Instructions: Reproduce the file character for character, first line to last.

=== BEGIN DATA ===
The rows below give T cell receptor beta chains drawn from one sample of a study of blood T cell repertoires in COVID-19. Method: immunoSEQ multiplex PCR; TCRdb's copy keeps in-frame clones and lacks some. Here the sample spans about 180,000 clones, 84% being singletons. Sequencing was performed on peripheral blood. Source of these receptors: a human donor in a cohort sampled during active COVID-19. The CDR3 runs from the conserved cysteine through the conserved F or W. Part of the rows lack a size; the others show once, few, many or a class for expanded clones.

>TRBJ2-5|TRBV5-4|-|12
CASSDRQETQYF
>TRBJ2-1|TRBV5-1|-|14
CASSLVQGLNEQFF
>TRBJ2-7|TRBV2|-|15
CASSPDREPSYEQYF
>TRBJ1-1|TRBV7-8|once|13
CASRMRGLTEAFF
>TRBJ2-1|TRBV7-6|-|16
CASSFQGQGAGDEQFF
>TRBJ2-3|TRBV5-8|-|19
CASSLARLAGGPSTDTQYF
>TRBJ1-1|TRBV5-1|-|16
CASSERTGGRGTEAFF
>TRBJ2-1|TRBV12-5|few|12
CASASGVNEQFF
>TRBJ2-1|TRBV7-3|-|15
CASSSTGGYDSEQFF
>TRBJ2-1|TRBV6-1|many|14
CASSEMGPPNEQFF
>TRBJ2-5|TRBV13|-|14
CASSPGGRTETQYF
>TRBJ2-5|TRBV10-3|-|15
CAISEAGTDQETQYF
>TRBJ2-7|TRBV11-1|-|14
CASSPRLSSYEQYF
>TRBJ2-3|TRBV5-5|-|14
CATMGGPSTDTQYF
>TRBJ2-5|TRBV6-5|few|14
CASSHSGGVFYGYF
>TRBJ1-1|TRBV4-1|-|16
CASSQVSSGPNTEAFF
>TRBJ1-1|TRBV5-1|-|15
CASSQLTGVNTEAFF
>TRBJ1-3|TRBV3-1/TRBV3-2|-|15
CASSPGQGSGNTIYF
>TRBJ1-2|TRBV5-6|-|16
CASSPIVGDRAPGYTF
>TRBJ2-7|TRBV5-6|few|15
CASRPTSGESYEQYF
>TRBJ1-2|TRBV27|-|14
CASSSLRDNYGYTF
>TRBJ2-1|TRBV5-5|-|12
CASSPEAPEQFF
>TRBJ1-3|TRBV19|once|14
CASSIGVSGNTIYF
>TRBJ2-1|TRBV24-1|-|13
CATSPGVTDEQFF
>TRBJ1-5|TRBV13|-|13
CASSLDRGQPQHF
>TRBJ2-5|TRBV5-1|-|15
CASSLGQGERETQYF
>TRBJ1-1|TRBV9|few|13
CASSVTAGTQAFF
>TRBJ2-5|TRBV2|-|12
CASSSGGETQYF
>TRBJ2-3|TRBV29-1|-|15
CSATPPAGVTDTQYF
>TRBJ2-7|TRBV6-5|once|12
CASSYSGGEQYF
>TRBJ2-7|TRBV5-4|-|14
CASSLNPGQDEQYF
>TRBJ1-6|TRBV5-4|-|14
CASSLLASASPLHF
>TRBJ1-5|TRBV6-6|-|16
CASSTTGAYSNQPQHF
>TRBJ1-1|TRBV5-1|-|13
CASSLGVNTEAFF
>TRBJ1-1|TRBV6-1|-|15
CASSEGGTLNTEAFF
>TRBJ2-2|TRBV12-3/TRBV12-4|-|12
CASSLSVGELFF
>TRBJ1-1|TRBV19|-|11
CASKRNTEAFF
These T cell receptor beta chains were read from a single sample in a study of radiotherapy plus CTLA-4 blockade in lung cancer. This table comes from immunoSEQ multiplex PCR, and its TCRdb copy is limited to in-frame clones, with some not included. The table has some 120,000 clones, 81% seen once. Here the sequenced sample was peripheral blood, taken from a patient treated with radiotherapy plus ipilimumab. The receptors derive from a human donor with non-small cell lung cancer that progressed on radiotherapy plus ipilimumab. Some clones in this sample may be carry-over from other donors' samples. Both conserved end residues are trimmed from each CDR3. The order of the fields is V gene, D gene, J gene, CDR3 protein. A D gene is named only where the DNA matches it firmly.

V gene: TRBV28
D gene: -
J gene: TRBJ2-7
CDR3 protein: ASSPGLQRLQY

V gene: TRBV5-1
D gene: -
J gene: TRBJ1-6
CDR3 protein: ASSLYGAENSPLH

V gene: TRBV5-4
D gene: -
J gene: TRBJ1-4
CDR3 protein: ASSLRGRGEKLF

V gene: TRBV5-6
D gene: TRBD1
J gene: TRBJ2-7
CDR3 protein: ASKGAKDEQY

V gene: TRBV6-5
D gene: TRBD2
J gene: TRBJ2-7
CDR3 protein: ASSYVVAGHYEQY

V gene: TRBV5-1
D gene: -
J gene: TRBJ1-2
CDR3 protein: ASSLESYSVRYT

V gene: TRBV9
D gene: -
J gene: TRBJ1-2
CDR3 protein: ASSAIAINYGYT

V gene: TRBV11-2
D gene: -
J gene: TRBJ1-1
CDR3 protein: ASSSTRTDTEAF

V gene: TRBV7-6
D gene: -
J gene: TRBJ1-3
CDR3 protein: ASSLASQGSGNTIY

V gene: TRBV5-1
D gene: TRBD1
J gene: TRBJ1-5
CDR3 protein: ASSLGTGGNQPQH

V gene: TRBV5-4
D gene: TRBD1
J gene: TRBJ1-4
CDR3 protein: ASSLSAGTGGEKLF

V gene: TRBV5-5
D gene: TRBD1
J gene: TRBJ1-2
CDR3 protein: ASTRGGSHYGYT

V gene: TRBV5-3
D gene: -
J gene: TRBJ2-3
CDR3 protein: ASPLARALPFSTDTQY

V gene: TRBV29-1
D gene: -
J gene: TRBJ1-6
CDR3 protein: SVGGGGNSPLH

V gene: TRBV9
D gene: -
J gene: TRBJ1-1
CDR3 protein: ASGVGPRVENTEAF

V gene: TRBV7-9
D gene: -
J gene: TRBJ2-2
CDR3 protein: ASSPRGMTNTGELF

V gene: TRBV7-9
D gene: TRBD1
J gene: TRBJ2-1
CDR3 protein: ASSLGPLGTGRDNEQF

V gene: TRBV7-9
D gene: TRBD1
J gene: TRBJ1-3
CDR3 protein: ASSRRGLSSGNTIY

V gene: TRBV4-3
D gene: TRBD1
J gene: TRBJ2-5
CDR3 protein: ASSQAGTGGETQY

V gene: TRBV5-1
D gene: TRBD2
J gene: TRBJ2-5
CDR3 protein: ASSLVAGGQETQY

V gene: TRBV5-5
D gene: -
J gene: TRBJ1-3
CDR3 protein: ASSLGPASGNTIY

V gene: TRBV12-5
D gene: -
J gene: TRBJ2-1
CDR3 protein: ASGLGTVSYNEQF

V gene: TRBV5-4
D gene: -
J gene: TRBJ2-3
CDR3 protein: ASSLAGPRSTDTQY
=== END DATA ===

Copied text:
The rows below give T cell receptor beta chains drawn from one sample of a study of blood T cell repertoires in COVID-19. Method: immunoSEQ multiplex PCR; TCRdb's copy keeps in-frame clones and lacks some. Here the sample spans about 180,000 clones, 84% being singletons. Sequencing was performed on peripheral blood. Source of these receptors: a human donor in a cohort sampled during active COVID-19. The CDR3 runs from the conserved cysteine through the conserved F or W. Part of the rows lack a size; the others show once, few, many or a class for expanded clones.

>TRBJ2-5|TRBV5-4|-|12
CASSDRQETQYF
>TRBJ2-1|TRBV5-1|-|14
CASSLVQGLNEQFF
>TRBJ2-7|TRBV2|-|15
CASSPDREPSYEQYF
>TRBJ1-1|TRBV7-8|once|13
CASRMRGLTEAFF
>TRBJ2-1|TRBV7-6|-|16
CASSFQGQGAGDEQFF
>TRBJ2-3|TRBV5-8|-|19
CASSLARLAGGPSTDTQYF
>TRBJ1-1|TRBV5-1|-|16
CASSERTGGRGTEAFF
>TRBJ2-1|TRBV12-5|few|12
CASASGVNEQFF
>TRBJ2-1|TRBV7-3|-|15
CASSSTGGYDSEQFF
>TRBJ2-1|TRBV6-1|many|14
CASSEMGPPNEQFF
>TRBJ2-5|TRBV13|-|14
CASSPGGRTETQYF
>TRBJ2-5|TRBV10-3|-|15
CAISEAGTDQETQYF
>TRBJ2-7|TRBV11-1|-|14
CASSPRLSSYEQYF
>TRBJ2-3|TRBV5-5|-|14
CATMGGPSTDTQYF
>TRBJ2-5|TRBV6-5|few|14
CASSHSGGVFYGYF
>TRBJ1-1|TRBV4-1|-|16
CASSQVSSGPNTEAFF
>TRBJ1-1|TRBV5-1|-|15
CASSQLTGVNTEAFF
>TRBJ1-3|TRBV3-1/TRBV3-2|-|15
CASSPGQGSGNTIYF
>TRBJ1-2|TRBV5-6|-|16
CASSPIVGDRAPGYTF
>TRBJ2-7|TRBV5-6|few|15
CASRPTSGESYEQYF
>TRBJ1-2|TRBV27|-|14
CASSSLRDNYGYTF
>TRBJ2-1|TRBV5-5|-|12
CASSPEAPEQFF
>TRBJ1-3|TRBV19|once|14
CASSIGVSGNTIYF
>TRBJ2-1|TRBV24-1|-|13
CATSPGVTDEQFF
>TRBJ1-5|TRBV13|-|13
CASSLDRGQPQHF
>TRBJ2-5|TRBV5-1|-|15
CASSLGQGERETQYF
>TRBJ1-1|TRBV9|few|13
CASSVTAGTQAFF
>TRBJ2-5|TRBV2|-|12
CASSSGGETQYF
>TRBJ2-3|TRBV29-1|-|15
CSATPPAGVTDTQYF
>TRBJ2-7|TRBV6-5|once|12
CASSYSGGEQYF
>TRBJ2-7|TRBV5-4|-|14
CASSLNPGQDEQYF
>TRBJ1-6|TRBV5-4|-|14
CASSLLASASPLHF
>TRBJ1-5|TRBV6-6|-|16
CASSTTGAYSNQPQHF
>TRBJ1-1|TRBV5-1|-|13
CASSLGVNTEAFF
>TRBJ1-1|TRBV6-1|-|15
CASSEGGTLNTEAFF
>TRBJ2-2|TRBV12-3/TRBV12-4|-|12
CASSLSVGELFF
>TRBJ1-1|TRBV19|-|11
CASKRNTEAFF
These T cell receptor beta chains were read from a single sample in a study of radiotherapy plus CTLA-4 blockade in lung cancer. This table comes from immunoSEQ multiplex PCR, and its TCRdb copy is limited to in-frame clones, with some not included. The table has some 120,000 clones, 81% seen once. Here the sequenced sample was peripheral blood, taken from a patient treated with radiotherapy plus ipilimumab. The receptors derive from a human donor with non-small cell lung cancer that progressed on radiotherapy plus ipilimumab. Some clones in this sample may be carry-over from other donors' samples. Both conserved end residues are trimmed from each CDR3. The order of the fields is V gene, D gene, J gene, CDR3 protein. A D gene is named only where the DNA matches it firmly.

V gene: TRBV28
D gene: -
J gene: TRBJ2-7
CDR3 protein: ASSPGLQRLQY

V gene: TRBV5-1
D gene: -
J gene: TRBJ1-6
CDR3 protein: ASSLYGAENSPLH

V gene: TRBV5-4
D gene: -
J gene: TRBJ1-4
CDR3 protein: ASSLRGRGEKLF

V gene: TRBV5-6
D gene: TRBD1
J gene: TRBJ2-7
CDR3 protein: ASKGAKDEQY

V gene: TRBV6-5
D gene: TRBD2
J gene: TRBJ2-7
CDR3 protein: ASSYVVAGHYEQY

V gene: TRBV5-1
D gene: -
J gene: TRBJ1-2
CDR3 protein: ASSLESYSVRYT

V gene: TRBV9
D gene: -
J gene: TRBJ1-2
CDR3 protein: ASSAIAINYGYT

V gene: TRBV11-2
D gene: -
J gene: TRBJ1-1
CDR3 protein: ASSSTRTDTEAF

V gene: TRBV7-6
D gene: -
J gene: TRBJ1-3
CDR3 protein: ASSLASQGSGNTIY

V gene: TRBV5-1
D gene: TRBD1
J gene: TRBJ1-5
CDR3 protein: ASSLGTGGNQPQH

V gene: TRBV5-4
D gene: TRBD1
J gene: TRBJ1-4
CDR3 protein: ASSLSAGTGGEKLF

V gene: TRBV5-5
D gene: TRBD1
J gene: TRBJ1-2
CDR3 protein: ASTRGGSHYGYT

V gene: TRBV5-3
D gene: -
J gene: TRBJ2-3
CDR3 protein: ASPLARALPFSTDTQY

V gene: TRBV29-1
D gene: -
J gene: TRBJ1-6
CDR3 protein: SVGGGGNSPLH

V gene: TRBV9
D gene: -
J gene: TRBJ1-1
CDR3 protein: ASGVGPRVENTEAF

V gene: TRBV7-9
D gene: -
J gene: TRBJ2-2
CDR3 protein: ASSPRGMTNTGELF

V gene: TRBV7-9
D gene: TRBD1
J gene: TRBJ2-1
CDR3 protein: ASSLGPLGTGRDNEQF

V gene: TRBV7-9
D gene: TRBD1
J gene: TRBJ1-3
CDR3 protein: ASSRRGLSSGNTIY

V gene: TRBV4-3
D gene: TRBD1
J gene: TRBJ2-5
CDR3 protein: ASSQAGTGGETQY

V gene: TRBV5-1
D gene: TRBD2
J gene: TRBJ2-5
CDR3 protein: ASSLVAGGQETQY

V gene: TRBV5-5
D gene: -
J gene: TRBJ1-3
CDR3 protein: ASSLGPASGNTIY

V gene: TRBV12-5
D gene: -
J gene: TRBJ2-1
CDR3 protein: ASGLGTVSYNEQF

V gene: TRBV5-4
D gene: -
J gene: TRBJ2-3
CDR3 protein: ASSLAGPRSTDTQY